Having an Emergency Medical Packet Provides Peace of Mind
“Be Prepared” the Boy Scout motto reminds us, and this motto is a good one to take to heart when it comes to our health care, which can have many moving parts especially as we age.
Having an Emergency Medical Packet that you can give to a first responder, take with you to an urgent care center, or bring with you to a doctor visit or when you are hospitalized can reduce your stress and ensure that the medical professionals in charge of treating you have all the information necessary to give you the best possible care.
To create an Emergency Medical Packet, place all of your information in a large manila folder and store it where it’s easily accessible to you, family members, caregivers or emergency responders. That could be in a kitchen drawer, taped to the side of the refrigerator or in some other place where you can retrieve it immediately. If you spend an appreciable amount of time in another location, say a vacation home or a family member’s home, keep a duplicate set of health records there.
Your Emergency Medical Packet should include:
- Medications & Prescriptions. Keep a detailed list of all prescribed and over-the-counter medications and supplements, including the drug name, date prescribed, dosage, the condition the medication treats and any side effects.
- Allergies. List any allergies to medications, foods, or materials like latex and your reaction to them.
- Medical Conditions: To provide the best care, it’s important for doctors and emergency responders to understand any underlying medical conditions you might have, such as heart disease, diabetes, asthma, stroke, a pacemaker, knee and hip replacements, etc. List dates, so that they can understand whether your condition is long-standing or a more recent change.
- Health Care Providers. List the name and contact information for your primary care physician, along with any specialists, such as a cardiologist or rheumatologist.
- Up-to-Date Contact List. Your contact list should include the names, addresses and phone numbers of your health care providers, along with emergency contact information of a friend, family member or caregiver.
- Insurance Information. Make copies of all health insurance cards, front and back, including Medicare, Medicaid and Supplemental policies. This ensures that billing is completed correctly.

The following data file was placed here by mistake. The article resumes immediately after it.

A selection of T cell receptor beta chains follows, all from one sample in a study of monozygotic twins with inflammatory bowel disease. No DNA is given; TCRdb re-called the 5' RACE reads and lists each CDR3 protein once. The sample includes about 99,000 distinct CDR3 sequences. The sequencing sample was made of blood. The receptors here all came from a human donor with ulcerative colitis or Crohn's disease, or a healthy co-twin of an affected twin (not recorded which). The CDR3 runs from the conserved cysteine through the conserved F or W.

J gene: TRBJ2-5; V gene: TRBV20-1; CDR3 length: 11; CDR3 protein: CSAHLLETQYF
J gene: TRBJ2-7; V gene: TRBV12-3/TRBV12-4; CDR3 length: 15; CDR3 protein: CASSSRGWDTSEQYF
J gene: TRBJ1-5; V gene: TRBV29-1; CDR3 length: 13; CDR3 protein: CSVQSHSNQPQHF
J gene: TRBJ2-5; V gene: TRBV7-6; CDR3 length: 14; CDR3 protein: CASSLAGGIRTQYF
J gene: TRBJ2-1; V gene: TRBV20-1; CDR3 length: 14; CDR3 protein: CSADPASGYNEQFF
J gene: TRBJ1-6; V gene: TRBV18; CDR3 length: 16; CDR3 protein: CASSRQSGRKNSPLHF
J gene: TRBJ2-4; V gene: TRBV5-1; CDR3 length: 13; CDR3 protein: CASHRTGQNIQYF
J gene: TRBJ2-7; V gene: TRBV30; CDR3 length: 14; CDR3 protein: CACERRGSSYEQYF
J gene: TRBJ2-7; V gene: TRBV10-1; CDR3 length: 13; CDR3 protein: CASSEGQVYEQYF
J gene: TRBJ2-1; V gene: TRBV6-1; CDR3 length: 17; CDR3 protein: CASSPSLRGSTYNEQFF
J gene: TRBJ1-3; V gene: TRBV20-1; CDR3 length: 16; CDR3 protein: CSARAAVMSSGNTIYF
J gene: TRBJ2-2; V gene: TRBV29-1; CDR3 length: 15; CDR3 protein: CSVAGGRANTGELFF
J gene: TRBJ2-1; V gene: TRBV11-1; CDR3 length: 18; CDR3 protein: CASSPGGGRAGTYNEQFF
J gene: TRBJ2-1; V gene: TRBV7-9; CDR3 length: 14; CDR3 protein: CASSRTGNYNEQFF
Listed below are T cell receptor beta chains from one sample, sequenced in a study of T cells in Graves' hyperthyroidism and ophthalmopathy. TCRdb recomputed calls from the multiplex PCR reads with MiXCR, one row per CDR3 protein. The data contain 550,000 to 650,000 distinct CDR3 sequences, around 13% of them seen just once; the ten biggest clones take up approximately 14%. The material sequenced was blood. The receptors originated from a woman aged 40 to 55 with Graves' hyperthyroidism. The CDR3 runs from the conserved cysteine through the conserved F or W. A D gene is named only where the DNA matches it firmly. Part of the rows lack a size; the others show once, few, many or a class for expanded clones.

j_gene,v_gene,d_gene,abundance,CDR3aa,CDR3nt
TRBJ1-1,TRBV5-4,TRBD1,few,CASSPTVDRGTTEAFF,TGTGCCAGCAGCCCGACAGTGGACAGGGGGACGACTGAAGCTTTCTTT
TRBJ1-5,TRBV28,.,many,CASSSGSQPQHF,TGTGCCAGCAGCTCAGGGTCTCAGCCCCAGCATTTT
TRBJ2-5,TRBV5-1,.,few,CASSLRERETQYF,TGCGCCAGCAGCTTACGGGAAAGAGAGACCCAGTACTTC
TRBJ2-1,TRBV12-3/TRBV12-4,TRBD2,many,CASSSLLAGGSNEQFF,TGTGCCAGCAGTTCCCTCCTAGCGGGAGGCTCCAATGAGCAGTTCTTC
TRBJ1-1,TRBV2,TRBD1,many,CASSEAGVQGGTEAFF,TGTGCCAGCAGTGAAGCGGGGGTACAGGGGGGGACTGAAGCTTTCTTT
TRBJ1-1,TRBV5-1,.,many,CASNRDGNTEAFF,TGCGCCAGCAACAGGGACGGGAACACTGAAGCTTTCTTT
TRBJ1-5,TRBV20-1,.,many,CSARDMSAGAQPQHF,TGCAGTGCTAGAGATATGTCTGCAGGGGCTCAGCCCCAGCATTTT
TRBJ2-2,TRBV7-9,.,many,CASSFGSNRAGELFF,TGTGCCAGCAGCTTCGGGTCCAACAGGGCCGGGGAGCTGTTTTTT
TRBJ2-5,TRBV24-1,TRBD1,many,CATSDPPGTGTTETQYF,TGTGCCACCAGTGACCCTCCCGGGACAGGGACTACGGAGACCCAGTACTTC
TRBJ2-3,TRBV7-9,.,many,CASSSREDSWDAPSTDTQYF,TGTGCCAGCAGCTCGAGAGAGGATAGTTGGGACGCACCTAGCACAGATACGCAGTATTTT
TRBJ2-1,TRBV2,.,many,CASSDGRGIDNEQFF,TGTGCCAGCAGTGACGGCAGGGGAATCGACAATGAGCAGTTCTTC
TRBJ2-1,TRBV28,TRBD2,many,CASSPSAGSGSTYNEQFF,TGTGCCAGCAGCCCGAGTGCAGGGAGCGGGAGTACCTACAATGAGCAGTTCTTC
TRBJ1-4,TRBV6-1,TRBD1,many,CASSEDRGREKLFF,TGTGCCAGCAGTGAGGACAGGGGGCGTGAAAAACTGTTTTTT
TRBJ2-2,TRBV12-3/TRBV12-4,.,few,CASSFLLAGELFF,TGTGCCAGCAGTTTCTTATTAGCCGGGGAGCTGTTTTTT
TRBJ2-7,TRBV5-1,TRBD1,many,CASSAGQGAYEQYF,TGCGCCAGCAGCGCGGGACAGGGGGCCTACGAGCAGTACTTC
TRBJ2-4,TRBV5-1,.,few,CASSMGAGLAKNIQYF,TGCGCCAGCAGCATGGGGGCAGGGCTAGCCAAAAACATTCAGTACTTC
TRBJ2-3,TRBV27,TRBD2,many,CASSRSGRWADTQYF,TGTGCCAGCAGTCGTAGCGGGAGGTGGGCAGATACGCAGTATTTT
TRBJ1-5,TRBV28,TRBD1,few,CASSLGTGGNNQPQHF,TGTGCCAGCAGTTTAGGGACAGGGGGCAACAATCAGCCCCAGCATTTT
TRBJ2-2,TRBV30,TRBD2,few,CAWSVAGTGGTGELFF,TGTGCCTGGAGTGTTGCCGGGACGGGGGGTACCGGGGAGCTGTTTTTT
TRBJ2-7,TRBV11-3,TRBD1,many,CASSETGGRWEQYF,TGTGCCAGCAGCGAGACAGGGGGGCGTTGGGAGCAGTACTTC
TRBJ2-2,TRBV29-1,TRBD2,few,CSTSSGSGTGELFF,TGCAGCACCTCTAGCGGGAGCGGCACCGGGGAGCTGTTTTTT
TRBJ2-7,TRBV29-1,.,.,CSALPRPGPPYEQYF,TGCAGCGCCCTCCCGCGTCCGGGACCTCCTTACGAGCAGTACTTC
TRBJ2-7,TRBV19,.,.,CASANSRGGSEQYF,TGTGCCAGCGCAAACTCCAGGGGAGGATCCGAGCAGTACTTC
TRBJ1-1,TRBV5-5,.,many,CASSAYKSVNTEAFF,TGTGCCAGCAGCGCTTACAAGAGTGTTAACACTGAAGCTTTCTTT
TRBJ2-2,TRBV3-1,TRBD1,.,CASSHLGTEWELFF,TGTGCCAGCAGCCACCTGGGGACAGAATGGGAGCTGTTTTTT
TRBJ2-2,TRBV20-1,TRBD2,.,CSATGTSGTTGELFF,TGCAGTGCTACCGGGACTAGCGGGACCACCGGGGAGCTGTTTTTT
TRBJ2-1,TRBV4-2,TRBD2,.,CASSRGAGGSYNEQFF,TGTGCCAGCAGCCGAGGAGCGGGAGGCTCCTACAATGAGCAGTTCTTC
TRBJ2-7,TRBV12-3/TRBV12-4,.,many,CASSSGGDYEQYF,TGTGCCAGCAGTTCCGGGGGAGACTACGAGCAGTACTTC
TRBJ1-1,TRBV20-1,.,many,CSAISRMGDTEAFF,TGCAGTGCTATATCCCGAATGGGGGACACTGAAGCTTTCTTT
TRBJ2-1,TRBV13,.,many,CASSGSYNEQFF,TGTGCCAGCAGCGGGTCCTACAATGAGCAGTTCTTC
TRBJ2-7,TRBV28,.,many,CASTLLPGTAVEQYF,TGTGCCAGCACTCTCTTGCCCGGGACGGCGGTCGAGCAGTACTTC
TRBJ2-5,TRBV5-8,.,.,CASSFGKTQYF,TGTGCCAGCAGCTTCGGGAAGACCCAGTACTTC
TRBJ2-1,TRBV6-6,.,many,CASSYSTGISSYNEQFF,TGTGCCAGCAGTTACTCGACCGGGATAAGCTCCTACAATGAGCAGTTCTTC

- Photo ID. Include a copy of your driver’s license or another photo ID. Urgent care centers, physicians and hospitals expect you to provide this, although emergency rooms are required to treat you whether or not you can show ID or insurance information.
- Medical Power of Attorney. A Durable Power of Attorney for Health Care lets you choose another person — attorney, family member or trusted individual — to act on your behalf to make your health care decisions when you are unable to. He or she communicates with your doctors and other health care providers on your behalf so that they understand your wishes.
Along with your Emergency Medical Packet, it’s a good idea to keep a small bag packed with essentials you’ll need if hospitalized or you have to leave home for another reason, like flooding or a long-term power outage. Some items you might want to include to make your stay away from home more comfortable:
- Spare pair of glasses and/or hearing aids
- Change of clothes
- Extra pair of socks
- Phone charger
- Earplugs and a sleep mask
- Toothbrush and toothpaste
- Comb and/or brush
- Hand sanitizer
- Book or magazine
- Small notebook and pen
- A couple of snacks such as granola bars
- A small amount of cash (at least $40)
When it comes to our health, being prepared with up-to-date information and documentation helps ensure we receive the best possible care especially in emergency situations when we are under stress and may not remember information that is critical to our well-being.
Shannon Lynch is the Executive Director of The Morrison Communities, which includes the Morrison Skilled Nursing Facility, Sartwell Place Assisted Living, Morrison Rehabilitation, and Summit by Morrison, a senior living community offering independent living, assisted living, memory care and respite care.
The Morrison Communities is a non-profit 501©(3) charitable community that has been providing quality healthcare to residents of New Hampshire’s North Country since 1903. For more information, go to www.themorrisoncommunities.org